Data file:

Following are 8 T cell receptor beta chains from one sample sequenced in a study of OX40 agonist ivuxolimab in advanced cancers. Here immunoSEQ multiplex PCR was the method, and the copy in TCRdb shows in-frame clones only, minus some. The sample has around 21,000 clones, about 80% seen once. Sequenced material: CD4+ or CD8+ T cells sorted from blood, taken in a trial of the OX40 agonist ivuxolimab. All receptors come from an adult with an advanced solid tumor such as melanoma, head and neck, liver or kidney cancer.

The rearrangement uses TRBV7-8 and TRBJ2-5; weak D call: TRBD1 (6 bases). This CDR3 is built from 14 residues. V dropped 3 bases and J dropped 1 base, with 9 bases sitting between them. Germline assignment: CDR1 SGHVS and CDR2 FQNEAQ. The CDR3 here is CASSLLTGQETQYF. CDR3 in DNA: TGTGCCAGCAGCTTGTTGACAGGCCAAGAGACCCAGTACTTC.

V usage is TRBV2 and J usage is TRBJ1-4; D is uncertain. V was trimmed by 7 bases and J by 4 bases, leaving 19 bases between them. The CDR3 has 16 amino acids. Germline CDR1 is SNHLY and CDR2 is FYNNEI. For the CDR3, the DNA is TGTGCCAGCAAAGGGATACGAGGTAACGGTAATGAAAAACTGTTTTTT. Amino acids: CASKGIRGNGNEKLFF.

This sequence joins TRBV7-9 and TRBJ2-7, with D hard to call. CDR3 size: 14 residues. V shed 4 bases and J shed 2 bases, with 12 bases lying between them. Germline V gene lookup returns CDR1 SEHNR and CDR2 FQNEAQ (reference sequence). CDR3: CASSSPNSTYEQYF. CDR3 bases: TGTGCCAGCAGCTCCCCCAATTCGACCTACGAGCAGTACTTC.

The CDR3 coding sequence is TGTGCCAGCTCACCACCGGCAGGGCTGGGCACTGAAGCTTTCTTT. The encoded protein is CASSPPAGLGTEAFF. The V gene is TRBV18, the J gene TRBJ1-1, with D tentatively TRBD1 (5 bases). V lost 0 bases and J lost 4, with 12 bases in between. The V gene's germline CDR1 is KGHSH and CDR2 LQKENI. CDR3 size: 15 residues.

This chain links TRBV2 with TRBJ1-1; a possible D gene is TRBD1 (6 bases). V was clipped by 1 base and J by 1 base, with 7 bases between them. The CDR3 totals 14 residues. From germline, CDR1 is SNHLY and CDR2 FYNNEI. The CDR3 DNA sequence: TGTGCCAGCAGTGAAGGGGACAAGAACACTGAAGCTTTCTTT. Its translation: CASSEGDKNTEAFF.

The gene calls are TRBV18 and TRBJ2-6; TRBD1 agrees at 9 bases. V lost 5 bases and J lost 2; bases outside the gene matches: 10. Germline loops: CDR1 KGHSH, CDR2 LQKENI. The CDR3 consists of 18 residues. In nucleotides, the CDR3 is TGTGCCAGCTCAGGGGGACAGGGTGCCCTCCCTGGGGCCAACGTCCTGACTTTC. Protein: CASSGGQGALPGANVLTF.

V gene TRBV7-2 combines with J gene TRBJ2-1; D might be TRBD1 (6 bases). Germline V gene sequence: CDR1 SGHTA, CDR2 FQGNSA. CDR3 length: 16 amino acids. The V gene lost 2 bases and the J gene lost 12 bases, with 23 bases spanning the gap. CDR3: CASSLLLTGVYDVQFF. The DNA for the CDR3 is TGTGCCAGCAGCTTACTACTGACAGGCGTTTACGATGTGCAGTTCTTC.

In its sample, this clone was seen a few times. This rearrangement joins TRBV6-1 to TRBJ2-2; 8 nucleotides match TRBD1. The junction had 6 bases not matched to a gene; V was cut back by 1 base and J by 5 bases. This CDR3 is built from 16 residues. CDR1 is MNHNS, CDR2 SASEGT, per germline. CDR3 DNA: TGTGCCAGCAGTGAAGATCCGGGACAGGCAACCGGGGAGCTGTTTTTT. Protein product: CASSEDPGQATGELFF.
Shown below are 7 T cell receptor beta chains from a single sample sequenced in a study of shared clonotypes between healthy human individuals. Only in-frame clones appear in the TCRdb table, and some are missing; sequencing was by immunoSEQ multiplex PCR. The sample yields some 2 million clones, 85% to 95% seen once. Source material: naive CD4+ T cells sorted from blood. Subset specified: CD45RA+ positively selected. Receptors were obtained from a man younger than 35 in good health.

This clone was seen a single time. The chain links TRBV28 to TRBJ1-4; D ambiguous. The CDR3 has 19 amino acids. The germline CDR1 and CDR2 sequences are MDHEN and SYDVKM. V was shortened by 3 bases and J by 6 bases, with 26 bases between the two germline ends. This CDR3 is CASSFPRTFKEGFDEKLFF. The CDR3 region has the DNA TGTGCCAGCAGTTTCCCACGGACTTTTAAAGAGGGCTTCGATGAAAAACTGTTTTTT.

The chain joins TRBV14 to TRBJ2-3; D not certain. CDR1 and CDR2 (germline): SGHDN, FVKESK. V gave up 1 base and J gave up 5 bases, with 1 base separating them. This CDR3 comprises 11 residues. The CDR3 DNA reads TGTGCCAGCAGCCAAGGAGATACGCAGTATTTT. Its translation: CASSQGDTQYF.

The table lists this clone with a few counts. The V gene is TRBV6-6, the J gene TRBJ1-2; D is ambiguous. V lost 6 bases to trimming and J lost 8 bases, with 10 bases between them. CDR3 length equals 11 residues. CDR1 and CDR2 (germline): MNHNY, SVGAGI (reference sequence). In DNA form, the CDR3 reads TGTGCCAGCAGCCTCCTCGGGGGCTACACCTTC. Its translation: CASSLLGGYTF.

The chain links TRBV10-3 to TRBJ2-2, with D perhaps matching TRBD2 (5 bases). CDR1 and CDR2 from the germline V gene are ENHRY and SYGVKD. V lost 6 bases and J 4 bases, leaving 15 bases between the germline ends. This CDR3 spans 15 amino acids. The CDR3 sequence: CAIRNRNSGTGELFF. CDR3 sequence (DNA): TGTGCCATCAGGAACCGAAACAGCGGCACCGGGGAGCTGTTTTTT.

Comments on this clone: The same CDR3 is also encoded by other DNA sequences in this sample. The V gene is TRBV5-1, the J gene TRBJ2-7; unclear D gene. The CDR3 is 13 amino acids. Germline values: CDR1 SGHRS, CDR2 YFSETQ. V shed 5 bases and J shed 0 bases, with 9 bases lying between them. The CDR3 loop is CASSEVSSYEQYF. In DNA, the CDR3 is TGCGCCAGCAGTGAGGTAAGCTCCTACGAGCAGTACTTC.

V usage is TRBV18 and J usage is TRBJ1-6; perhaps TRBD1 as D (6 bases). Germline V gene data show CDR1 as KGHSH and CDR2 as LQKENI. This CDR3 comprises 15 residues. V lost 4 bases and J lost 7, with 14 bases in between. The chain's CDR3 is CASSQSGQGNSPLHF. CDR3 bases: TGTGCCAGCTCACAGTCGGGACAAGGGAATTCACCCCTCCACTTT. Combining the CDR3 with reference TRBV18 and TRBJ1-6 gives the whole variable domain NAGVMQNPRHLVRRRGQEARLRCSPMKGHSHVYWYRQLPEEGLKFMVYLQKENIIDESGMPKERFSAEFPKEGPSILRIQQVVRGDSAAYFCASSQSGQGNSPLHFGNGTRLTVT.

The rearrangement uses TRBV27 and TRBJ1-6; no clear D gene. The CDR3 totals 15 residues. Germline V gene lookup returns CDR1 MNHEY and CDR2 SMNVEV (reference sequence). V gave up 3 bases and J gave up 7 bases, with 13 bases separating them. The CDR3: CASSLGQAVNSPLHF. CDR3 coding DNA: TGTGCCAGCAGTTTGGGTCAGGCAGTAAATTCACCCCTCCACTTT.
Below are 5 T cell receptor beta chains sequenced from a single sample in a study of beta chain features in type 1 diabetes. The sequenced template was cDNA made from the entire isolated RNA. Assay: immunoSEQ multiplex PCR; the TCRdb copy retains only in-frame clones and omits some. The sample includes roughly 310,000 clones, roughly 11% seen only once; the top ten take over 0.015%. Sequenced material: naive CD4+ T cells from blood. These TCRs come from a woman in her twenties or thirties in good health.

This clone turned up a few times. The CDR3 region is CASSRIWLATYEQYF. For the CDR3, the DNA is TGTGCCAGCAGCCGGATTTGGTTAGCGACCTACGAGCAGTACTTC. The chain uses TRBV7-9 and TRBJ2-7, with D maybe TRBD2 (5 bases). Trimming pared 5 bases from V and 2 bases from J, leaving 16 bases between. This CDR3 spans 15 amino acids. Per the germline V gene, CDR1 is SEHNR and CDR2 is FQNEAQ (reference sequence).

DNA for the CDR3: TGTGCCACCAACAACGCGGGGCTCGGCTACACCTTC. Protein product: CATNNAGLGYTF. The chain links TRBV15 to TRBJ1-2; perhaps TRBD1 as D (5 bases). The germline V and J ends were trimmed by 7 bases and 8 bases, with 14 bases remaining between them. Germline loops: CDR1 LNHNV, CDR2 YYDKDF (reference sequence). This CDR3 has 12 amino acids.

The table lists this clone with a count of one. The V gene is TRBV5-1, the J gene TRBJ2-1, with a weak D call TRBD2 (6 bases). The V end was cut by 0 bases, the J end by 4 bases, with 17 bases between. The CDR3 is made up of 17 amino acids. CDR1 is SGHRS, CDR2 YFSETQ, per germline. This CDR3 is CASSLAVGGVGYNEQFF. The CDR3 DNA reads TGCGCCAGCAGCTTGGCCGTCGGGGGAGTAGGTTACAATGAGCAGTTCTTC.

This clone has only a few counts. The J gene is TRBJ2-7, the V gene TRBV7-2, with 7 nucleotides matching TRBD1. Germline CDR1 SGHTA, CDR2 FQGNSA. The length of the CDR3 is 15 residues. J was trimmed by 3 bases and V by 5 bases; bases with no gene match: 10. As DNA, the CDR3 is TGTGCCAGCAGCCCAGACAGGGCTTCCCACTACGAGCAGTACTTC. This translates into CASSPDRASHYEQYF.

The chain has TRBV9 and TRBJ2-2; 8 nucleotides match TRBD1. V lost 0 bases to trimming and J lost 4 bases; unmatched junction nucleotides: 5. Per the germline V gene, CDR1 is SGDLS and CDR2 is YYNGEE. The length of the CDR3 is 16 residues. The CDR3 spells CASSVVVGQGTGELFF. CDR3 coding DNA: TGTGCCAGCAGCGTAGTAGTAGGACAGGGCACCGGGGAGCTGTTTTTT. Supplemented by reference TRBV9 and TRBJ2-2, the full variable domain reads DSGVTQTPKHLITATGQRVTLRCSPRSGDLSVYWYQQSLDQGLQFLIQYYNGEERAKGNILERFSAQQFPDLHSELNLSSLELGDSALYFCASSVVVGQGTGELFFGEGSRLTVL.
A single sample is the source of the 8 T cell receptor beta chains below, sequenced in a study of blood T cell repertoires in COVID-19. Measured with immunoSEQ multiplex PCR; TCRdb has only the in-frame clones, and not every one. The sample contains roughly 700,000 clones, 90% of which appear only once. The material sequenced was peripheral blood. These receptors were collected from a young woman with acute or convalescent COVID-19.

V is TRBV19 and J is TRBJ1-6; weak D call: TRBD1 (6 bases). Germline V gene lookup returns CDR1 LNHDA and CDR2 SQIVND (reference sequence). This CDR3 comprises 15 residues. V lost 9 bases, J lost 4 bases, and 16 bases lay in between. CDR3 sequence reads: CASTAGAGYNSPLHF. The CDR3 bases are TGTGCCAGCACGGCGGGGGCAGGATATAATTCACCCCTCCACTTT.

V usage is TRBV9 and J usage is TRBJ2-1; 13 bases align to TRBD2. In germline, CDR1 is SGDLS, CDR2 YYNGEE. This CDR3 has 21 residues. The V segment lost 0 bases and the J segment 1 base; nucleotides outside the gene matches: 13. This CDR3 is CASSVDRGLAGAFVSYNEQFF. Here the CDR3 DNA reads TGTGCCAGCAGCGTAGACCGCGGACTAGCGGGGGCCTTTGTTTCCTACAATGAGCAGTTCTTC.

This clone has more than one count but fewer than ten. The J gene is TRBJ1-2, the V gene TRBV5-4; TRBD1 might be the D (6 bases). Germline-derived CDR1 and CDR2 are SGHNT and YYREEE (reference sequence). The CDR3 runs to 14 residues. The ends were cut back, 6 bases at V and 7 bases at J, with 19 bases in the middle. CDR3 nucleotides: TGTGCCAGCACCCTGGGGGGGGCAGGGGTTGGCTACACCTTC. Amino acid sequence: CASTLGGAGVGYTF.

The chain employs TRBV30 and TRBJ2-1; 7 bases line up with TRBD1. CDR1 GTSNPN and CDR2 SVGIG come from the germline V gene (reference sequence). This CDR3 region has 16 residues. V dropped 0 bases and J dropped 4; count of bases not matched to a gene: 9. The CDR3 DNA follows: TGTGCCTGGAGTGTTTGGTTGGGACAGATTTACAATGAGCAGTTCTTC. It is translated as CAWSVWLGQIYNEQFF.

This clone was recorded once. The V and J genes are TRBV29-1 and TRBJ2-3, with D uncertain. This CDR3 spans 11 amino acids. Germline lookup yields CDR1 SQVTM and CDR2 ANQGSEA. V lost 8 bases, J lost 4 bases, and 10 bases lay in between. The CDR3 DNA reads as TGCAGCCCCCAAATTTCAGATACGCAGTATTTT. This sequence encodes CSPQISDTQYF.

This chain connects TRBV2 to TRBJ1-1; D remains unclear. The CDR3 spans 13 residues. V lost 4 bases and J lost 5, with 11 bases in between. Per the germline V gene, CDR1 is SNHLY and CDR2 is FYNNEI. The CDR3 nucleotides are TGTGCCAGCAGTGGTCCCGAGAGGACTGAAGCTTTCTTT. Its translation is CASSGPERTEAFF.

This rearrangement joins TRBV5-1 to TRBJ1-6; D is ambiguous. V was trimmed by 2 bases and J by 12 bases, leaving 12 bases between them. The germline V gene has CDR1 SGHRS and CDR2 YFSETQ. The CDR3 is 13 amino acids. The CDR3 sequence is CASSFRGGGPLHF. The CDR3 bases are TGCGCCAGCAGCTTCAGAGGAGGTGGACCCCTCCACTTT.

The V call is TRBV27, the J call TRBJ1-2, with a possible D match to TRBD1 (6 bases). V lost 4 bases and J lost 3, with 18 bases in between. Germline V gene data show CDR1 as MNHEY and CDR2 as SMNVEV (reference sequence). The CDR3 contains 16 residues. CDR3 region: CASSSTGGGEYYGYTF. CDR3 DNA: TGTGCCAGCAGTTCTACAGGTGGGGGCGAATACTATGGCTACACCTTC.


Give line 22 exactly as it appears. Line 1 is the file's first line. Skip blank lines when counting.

This clone has only a few counts. The J gene is TRBJ2-7, the V gene TRBV7-2, with 7 nucleotides matching TRBD1. Germline CDR1 SGHTA, CDR2 FQGNSA. The length of the CDR3 is 15 residues. J was trimmed by 3 bases and V by 5 bases; bases with no gene match: 10. As DNA, the CDR3 is TGTGCCAGCAGCCCAGACAGGGCTTCCCACTACGAGCAGTACTTC. This translates into CASSPDRASHYEQYF.